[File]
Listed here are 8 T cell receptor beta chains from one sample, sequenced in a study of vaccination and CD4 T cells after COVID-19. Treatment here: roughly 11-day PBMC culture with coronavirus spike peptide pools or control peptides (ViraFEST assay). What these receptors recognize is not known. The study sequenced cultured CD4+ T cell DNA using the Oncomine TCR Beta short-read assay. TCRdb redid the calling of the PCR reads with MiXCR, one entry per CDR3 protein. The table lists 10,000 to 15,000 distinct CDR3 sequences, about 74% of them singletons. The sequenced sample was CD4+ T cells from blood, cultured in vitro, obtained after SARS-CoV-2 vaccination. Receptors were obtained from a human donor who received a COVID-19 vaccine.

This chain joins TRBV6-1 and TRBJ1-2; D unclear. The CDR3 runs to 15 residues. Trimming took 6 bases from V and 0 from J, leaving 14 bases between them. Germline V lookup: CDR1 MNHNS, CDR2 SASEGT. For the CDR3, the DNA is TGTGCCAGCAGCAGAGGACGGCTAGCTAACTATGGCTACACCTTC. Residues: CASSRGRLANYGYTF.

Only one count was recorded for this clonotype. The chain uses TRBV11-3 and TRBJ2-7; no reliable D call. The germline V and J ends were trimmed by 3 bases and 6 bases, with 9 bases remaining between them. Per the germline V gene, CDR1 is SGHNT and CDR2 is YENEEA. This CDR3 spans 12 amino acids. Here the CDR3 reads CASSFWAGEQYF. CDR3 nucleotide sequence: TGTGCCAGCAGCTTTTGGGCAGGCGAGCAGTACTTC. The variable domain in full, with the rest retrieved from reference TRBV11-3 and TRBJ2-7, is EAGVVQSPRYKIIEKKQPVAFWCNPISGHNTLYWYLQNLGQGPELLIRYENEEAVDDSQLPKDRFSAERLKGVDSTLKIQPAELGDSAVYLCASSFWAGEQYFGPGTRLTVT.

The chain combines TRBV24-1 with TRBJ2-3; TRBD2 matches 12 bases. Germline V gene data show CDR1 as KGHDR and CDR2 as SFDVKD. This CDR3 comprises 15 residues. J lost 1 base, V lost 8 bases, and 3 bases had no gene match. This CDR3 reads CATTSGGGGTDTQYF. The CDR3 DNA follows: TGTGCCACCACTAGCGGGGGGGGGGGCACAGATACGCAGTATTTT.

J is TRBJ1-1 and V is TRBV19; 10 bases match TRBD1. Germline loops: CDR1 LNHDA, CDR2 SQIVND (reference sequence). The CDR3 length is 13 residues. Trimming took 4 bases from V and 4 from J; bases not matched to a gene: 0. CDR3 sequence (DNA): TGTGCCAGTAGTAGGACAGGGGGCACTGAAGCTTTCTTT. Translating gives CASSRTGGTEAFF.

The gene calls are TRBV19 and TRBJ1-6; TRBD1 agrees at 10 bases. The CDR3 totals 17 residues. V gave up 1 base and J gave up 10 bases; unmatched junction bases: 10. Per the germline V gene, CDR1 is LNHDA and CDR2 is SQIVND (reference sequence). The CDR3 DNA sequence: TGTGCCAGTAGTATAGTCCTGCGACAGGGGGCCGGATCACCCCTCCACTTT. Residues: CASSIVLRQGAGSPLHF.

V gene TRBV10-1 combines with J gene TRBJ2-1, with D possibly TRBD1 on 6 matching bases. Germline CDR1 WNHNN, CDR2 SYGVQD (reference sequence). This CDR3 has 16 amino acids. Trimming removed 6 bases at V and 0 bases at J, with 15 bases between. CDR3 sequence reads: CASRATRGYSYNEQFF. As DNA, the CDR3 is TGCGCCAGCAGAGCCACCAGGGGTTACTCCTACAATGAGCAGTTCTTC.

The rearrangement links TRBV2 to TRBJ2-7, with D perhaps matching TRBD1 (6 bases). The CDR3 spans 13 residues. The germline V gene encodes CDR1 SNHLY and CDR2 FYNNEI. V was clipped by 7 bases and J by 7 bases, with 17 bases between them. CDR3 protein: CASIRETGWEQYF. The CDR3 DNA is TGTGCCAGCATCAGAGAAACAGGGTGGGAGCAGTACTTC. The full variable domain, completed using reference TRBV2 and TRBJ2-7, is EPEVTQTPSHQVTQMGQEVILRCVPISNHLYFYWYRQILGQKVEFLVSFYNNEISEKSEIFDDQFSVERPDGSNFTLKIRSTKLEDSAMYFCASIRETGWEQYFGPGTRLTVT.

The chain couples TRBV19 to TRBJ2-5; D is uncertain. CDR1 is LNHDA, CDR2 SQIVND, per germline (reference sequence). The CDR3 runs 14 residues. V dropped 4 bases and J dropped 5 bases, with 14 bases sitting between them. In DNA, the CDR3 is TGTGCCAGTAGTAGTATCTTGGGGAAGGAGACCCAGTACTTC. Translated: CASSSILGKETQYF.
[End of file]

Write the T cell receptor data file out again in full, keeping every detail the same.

Listed here are 8 T cell receptor beta chains from one sample, sequenced in a study of vaccination and CD4 T cells after COVID-19. Treatment here: roughly 11-day PBMC culture with coronavirus spike peptide pools or control peptides (ViraFEST assay). What these receptors recognize is not known. The study sequenced cultured CD4+ T cell DNA using the Oncomine TCR Beta short-read assay. TCRdb redid the calling of the PCR reads with MiXCR, one entry per CDR3 protein. The table lists 10,000 to 15,000 distinct CDR3 sequences, about 74% of them singletons. The sequenced sample was CD4+ T cells from blood, cultured in vitro, obtained after SARS-CoV-2 vaccination. Receptors were obtained from a human donor who received a COVID-19 vaccine.

This chain joins TRBV6-1 and TRBJ1-2; D unclear. The CDR3 runs to 15 residues. Trimming took 6 bases from V and 0 from J, leaving 14 bases between them. Germline V lookup: CDR1 MNHNS, CDR2 SASEGT. For the CDR3, the DNA is TGTGCCAGCAGCAGAGGACGGCTAGCTAACTATGGCTACACCTTC. Residues: CASSRGRLANYGYTF.

Only one count was recorded for this clonotype. The chain uses TRBV11-3 and TRBJ2-7; no reliable D call. The germline V and J ends were trimmed by 3 bases and 6 bases, with 9 bases remaining between them. Per the germline V gene, CDR1 is SGHNT and CDR2 is YENEEA. This CDR3 spans 12 amino acids. Here the CDR3 reads CASSFWAGEQYF. CDR3 nucleotide sequence: TGTGCCAGCAGCTTTTGGGCAGGCGAGCAGTACTTC. The variable domain in full, with the rest retrieved from reference TRBV11-3 and TRBJ2-7, is EAGVVQSPRYKIIEKKQPVAFWCNPISGHNTLYWYLQNLGQGPELLIRYENEEAVDDSQLPKDRFSAERLKGVDSTLKIQPAELGDSAVYLCASSFWAGEQYFGPGTRLTVT.

The chain combines TRBV24-1 with TRBJ2-3; TRBD2 matches 12 bases. Germline V gene data show CDR1 as KGHDR and CDR2 as SFDVKD. This CDR3 comprises 15 residues. J lost 1 base, V lost 8 bases, and 3 bases had no gene match. This CDR3 reads CATTSGGGGTDTQYF. The CDR3 DNA follows: TGTGCCACCACTAGCGGGGGGGGGGGCACAGATACGCAGTATTTT.

J is TRBJ1-1 and V is TRBV19; 10 bases match TRBD1. Germline loops: CDR1 LNHDA, CDR2 SQIVND (reference sequence). The CDR3 length is 13 residues. Trimming took 4 bases from V and 4 from J; bases not matched to a gene: 0. CDR3 sequence (DNA): TGTGCCAGTAGTAGGACAGGGGGCACTGAAGCTTTCTTT. Translating gives CASSRTGGTEAFF.

The gene calls are TRBV19 and TRBJ1-6; TRBD1 agrees at 10 bases. The CDR3 totals 17 residues. V gave up 1 base and J gave up 10 bases; unmatched junction bases: 10. Per the germline V gene, CDR1 is LNHDA and CDR2 is SQIVND (reference sequence). The CDR3 DNA sequence: TGTGCCAGTAGTATAGTCCTGCGACAGGGGGCCGGATCACCCCTCCACTTT. Residues: CASSIVLRQGAGSPLHF.

V gene TRBV10-1 combines with J gene TRBJ2-1, with D possibly TRBD1 on 6 matching bases. Germline CDR1 WNHNN, CDR2 SYGVQD (reference sequence). This CDR3 has 16 amino acids. Trimming removed 6 bases at V and 0 bases at J, with 15 bases between. CDR3 sequence reads: CASRATRGYSYNEQFF. As DNA, the CDR3 is TGCGCCAGCAGAGCCACCAGGGGTTACTCCTACAATGAGCAGTTCTTC.

The rearrangement links TRBV2 to TRBJ2-7, with D perhaps matching TRBD1 (6 bases). The CDR3 spans 13 residues. The germline V gene encodes CDR1 SNHLY and CDR2 FYNNEI. V was clipped by 7 bases and J by 7 bases, with 17 bases between them. CDR3 protein: CASIRETGWEQYF. The CDR3 DNA is TGTGCCAGCATCAGAGAAACAGGGTGGGAGCAGTACTTC. The full variable domain, completed using reference TRBV2 and TRBJ2-7, is EPEVTQTPSHQVTQMGQEVILRCVPISNHLYFYWYRQILGQKVEFLVSFYNNEISEKSEIFDDQFSVERPDGSNFTLKIRSTKLEDSAMYFCASIRETGWEQYFGPGTRLTVT.

The chain couples TRBV19 to TRBJ2-5; D is uncertain. CDR1 is LNHDA, CDR2 SQIVND, per germline (reference sequence). The CDR3 runs 14 residues. V dropped 4 bases and J dropped 5 bases, with 14 bases sitting between them. In DNA, the CDR3 is TGTGCCAGTAGTAGTATCTTGGGGAAGGAGACCCAGTACTTC. Translated: CASSSILGKETQYF.